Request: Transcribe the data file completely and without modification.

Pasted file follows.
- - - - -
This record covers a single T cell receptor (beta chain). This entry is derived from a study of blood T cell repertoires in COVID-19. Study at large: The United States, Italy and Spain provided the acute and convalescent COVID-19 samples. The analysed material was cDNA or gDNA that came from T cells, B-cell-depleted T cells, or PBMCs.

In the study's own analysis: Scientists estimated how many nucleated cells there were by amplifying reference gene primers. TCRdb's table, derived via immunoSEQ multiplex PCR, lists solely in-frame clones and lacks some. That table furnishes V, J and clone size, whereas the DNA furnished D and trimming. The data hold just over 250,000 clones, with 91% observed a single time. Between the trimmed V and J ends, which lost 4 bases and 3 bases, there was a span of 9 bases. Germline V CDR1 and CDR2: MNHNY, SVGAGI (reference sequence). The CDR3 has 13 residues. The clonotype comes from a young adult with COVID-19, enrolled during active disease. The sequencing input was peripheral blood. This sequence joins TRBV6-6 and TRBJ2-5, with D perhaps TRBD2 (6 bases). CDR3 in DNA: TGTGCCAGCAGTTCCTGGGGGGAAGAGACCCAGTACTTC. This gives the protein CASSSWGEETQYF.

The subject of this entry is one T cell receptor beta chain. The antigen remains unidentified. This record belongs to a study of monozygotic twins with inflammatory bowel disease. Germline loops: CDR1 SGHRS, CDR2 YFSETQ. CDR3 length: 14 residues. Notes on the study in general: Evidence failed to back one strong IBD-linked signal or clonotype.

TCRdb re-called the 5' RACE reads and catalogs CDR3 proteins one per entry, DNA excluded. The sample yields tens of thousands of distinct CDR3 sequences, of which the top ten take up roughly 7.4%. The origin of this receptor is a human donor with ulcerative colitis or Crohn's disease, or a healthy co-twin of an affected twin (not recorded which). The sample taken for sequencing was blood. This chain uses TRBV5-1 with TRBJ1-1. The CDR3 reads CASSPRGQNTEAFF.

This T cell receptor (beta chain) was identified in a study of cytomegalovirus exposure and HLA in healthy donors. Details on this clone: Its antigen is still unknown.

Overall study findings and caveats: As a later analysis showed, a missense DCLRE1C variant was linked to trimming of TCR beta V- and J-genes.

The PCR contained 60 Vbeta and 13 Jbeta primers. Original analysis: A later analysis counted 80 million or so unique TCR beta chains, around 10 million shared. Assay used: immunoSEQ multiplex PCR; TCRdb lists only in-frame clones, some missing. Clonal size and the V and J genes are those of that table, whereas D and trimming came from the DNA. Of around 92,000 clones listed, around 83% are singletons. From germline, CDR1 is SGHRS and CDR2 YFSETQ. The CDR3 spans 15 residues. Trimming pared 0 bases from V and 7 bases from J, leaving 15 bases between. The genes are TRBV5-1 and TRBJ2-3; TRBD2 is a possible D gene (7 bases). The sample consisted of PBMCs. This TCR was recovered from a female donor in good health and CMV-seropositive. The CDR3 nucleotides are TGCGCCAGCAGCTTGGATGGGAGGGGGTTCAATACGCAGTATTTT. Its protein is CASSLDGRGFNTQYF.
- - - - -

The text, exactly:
This record covers a single T cell receptor (beta chain). This entry is derived from a study of blood T cell repertoires in COVID-19. Study at large: The United States, Italy and Spain provided the acute and convalescent COVID-19 samples. The analysed material was cDNA or gDNA that came from T cells, B-cell-depleted T cells, or PBMCs.

In the study's own analysis: Scientists estimated how many nucleated cells there were by amplifying reference gene primers. TCRdb's table, derived via immunoSEQ multiplex PCR, lists solely in-frame clones and lacks some. That table furnishes V, J and clone size, whereas the DNA furnished D and trimming. The data hold just over 250,000 clones, with 91% observed a single time. Between the trimmed V and J ends, which lost 4 bases and 3 bases, there was a span of 9 bases. Germline V CDR1 and CDR2: MNHNY, SVGAGI (reference sequence). The CDR3 has 13 residues. The clonotype comes from a young adult with COVID-19, enrolled during active disease. The sequencing input was peripheral blood. This sequence joins TRBV6-6 and TRBJ2-5, with D perhaps TRBD2 (6 bases). CDR3 in DNA: TGTGCCAGCAGTTCCTGGGGGGAAGAGACCCAGTACTTC. This gives the protein CASSSWGEETQYF.

The subject of this entry is one T cell receptor beta chain. The antigen remains unidentified. This record belongs to a study of monozygotic twins with inflammatory bowel disease. Germline loops: CDR1 SGHRS, CDR2 YFSETQ. CDR3 length: 14 residues. Notes on the study in general: Evidence failed to back one strong IBD-linked signal or clonotype.

TCRdb re-called the 5' RACE reads and catalogs CDR3 proteins one per entry, DNA excluded. The sample yields tens of thousands of distinct CDR3 sequences, of which the top ten take up roughly 7.4%. The origin of this receptor is a human donor with ulcerative colitis or Crohn's disease, or a healthy co-twin of an affected twin (not recorded which). The sample taken for sequencing was blood. This chain uses TRBV5-1 with TRBJ1-1. The CDR3 reads CASSPRGQNTEAFF.

This T cell receptor (beta chain) was identified in a study of cytomegalovirus exposure and HLA in healthy donors. Details on this clone: Its antigen is still unknown.

Overall study findings and caveats: As a later analysis showed, a missense DCLRE1C variant was linked to trimming of TCR beta V- and J-genes.

The PCR contained 60 Vbeta and 13 Jbeta primers. Original analysis: A later analysis counted 80 million or so unique TCR beta chains, around 10 million shared. Assay used: immunoSEQ multiplex PCR; TCRdb lists only in-frame clones, some missing. Clonal size and the V and J genes are those of that table, whereas D and trimming came from the DNA. Of around 92,000 clones listed, around 83% are singletons. From germline, CDR1 is SGHRS and CDR2 YFSETQ. The CDR3 spans 15 residues. Trimming pared 0 bases from V and 7 bases from J, leaving 15 bases between. The genes are TRBV5-1 and TRBJ2-3; TRBD2 is a possible D gene (7 bases). The sample consisted of PBMCs. This TCR was recovered from a female donor in good health and CMV-seropositive. The CDR3 nucleotides are TGCGCCAGCAGCTTGGATGGGAGGGGGTTCAATACGCAGTATTTT. Its protein is CASSLDGRGFNTQYF.